This article has two main contributions. From a theoretical viewpoint, we develop a model that is based on various conceptual fields which are relevant to the consumer motives for using mobile payment solutions. This allows us to draw a broader and more holistic picture of the drivers of tourist acceptance of tourism m-payment services compared to previous studies From an empirical viewpoint, we test this model with a large sample, which enables us to conduct several stability tests in order to increase reliance in the findings. Providing credible evidence regarding the relevance of various acceptance factors is particularly important since prior studies on tourism m-payment have mainly been qualitative in nature.

2 Literature Review and Hypotheses

In this section, the theoretical background of our research is developed with the literature review of the technology acceptance theories, mobile payment system characteristics (such as perceived security and perceived compatibility), and tourism characteristics (such as destination m-payment knowledge and tourist susceptibility to interpersonal influence).

2.1 Technology Acceptance Theories

The origins of TAM can be traced to the theory of reasoned action (TRA) [2]. As a simplification to TRA, the TAM suggests that the users' decisions to accept a new information technology are based on two rational assessments of its expected outcomes: (1) perceived usefulness (PU), defined as the degree, which a person conceives that using a system would increase his or her job performance, and (2) perceived ease of use (PEOU), defined as the degree of which a person believes that using a system would be free of effort [8]. Numerous empirical studies provide strong evidences that PU and PEOU do directly influence users' intention of adopting a new technology [14], [21], [22]. Also, most empirical studies show that PEOU is the antecedent of PU because, through PU, PEOU indirectly influences the intention [1], [7], [32]. Based on the literature review, three hypotheses are posited:

H1: Perceived ease of use (PEOU) has a positive effect on perceived usefulness {PU).

H2: Perceived ease of use (PEOU) has a positive effect on behavior intention (BI).

H3: perceived usefulness (PU) has a positive effect on behavior intention (BI).

 

2.2 Extended TAM and External Variables

To forecast technology acceptance, earlier researches found that the external variables of a TAM can affect the beliefs of perceived ease of use and perceived usefulness [6], [23], [25], [34], [39].

Davis et al.[9] recommended that the external variables of a TAM can affect the beliefs of perceived ease of use and perceived usefulness. In this way, much research has verified the external variables of a TAM [1], [7], [14], [21], [22], [32]. To predict technology acceptance, these studies found external variables such as personal features (personal knowledge and susceptibility to interpersonal influence), and system features( perceived security and perceived compatibility) were the determining factors.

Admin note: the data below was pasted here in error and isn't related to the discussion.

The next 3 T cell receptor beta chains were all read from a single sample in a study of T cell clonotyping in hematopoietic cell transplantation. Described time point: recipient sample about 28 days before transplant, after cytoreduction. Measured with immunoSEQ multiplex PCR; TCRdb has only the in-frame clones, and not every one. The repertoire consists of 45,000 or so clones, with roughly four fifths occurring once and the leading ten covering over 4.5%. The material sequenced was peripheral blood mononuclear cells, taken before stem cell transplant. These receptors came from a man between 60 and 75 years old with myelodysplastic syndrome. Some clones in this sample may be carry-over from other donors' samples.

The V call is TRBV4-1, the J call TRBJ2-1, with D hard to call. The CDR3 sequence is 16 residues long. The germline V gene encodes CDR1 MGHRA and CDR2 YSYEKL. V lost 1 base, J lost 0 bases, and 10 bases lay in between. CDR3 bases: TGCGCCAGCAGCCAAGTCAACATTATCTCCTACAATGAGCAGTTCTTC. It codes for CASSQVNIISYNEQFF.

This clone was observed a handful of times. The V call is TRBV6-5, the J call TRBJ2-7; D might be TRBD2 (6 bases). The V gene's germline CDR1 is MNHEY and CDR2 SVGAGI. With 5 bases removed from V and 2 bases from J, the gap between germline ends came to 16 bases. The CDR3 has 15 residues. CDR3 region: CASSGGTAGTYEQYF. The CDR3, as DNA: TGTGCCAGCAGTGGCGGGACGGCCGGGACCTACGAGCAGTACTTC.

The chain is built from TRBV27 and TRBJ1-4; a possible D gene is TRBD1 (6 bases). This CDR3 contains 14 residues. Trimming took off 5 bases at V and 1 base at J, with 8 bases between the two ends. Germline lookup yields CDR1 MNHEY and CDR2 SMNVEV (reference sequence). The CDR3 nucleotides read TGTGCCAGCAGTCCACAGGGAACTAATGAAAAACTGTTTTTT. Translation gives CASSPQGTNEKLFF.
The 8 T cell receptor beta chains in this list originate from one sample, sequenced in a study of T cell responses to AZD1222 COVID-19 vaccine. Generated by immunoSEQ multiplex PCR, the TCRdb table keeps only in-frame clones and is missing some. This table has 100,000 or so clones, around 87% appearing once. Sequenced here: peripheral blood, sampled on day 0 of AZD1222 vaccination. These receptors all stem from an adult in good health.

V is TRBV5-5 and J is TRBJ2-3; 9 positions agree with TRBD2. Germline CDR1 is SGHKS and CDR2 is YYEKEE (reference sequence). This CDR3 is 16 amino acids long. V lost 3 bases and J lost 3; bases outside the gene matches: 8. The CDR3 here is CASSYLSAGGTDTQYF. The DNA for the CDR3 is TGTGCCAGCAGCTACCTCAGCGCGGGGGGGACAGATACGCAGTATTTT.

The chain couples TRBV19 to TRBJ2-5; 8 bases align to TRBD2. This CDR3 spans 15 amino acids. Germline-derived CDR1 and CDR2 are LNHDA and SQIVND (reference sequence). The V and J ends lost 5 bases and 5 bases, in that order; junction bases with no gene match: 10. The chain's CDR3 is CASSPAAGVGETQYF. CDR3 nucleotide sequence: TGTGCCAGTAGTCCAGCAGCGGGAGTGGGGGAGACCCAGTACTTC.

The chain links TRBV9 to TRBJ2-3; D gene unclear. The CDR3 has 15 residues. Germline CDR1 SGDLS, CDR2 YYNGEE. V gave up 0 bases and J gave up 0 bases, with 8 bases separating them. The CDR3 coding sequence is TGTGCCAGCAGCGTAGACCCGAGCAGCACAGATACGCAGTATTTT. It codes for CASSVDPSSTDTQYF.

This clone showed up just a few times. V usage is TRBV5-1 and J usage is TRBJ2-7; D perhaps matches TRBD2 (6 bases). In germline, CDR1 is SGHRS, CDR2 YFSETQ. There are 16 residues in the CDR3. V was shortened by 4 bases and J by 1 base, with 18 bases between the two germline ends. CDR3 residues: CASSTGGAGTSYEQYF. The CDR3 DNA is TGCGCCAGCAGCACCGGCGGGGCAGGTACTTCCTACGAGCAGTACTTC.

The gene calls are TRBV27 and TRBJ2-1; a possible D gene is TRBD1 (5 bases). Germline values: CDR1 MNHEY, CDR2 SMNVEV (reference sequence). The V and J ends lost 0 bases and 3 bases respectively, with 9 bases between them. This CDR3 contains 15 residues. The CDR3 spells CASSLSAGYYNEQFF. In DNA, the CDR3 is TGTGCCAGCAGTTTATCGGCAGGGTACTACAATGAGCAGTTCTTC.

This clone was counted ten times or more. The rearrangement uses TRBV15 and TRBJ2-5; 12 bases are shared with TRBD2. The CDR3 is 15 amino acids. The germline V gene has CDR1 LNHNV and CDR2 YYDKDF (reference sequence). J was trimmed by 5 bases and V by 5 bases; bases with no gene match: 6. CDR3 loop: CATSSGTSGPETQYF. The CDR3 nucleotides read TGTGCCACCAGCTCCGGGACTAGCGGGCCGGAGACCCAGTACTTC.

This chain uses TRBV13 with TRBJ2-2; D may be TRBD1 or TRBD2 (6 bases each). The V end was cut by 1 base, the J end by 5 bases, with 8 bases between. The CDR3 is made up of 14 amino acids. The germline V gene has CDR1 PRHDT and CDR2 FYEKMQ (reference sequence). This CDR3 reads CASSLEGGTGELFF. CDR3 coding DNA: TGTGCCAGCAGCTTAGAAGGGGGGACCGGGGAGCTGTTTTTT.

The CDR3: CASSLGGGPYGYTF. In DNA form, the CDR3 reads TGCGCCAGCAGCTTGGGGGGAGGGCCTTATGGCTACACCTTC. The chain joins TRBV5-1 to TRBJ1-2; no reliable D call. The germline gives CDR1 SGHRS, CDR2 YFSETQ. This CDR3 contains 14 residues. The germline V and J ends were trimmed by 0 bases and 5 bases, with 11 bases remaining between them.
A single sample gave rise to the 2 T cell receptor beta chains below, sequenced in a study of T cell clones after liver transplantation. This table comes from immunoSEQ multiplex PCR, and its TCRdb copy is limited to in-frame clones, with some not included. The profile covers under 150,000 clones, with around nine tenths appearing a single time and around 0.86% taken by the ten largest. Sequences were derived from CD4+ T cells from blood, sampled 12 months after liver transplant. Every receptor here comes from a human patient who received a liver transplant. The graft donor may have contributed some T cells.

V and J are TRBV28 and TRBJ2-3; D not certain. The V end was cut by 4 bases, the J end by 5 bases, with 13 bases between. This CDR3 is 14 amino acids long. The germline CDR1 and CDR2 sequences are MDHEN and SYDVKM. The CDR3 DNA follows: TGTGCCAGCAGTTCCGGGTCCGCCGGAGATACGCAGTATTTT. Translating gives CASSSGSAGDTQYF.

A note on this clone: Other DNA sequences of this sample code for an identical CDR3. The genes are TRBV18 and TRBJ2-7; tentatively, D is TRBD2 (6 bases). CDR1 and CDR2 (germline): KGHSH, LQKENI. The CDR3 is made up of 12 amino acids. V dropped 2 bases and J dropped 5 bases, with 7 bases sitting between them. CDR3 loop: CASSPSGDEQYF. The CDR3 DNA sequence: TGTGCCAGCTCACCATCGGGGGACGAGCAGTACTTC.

In this study, destination m-payment knowledge and tourist susceptibility to interpersonal influence as extended tourism variables of TAM are examined. And since the acceptance of tourism m-payment must be accessed from the standpoint of mobile commerce acceptance, the perceived security and perceived compatibility are judged to play an important role in the positive attitude towards usage. The following subsections provide further discussion on these extended variables.

2.2.1 Perceived Security

Besides perceived advantages, innovations usually also come with risks. Security is being defined as a threat which creates ''circumstance, condition, or event with the potential to cause economic hardship to data or network resources in the form of destruction, disclosure, modification of data, denial of service and/or fraud, waste, and abuse" [17]. Earlier research suggests that perceived security in payment systems is a significant determinant of mobile commerce success [24]. In the context of the tourism m-payment, the importance of security is emphasized. Firstly, services are inherently more difficult to evaluate and are thus perceived as more risky [16], [29], [33]. Secondly, many people have not had any previous experience with tourism m-payment systems and it increases the perceived risk of tourism m-payment services [13]. Finally, the spatial and temporal separation between buyer and seller is often associated with a relatively high loss potential when buyers are required to give detailed personal information such as their address or credit card number to the seller.

According to Kuisma et al. [19], many customers are afraid of losing money while performing transactions or transferring money over the Internet. According to Yiu et al. [40], sudden breakdown of web services may lead to unexpected losses while conducting online payment. Featherman and Pavlou [10] found that a high frequency of website breakdowns and disconnections inhibits m-payment services evaluation (e.g. perceived usefulness). According to Milind [26], security risk is a significant impediment to the adoption of e-services. Similar to previous research [10], [19], [26], [40], perceived security (i.e., low perceived risk) plays a dominant role in the users' intention of adopting m-payment services. Thus, the following hypotheses are proposed: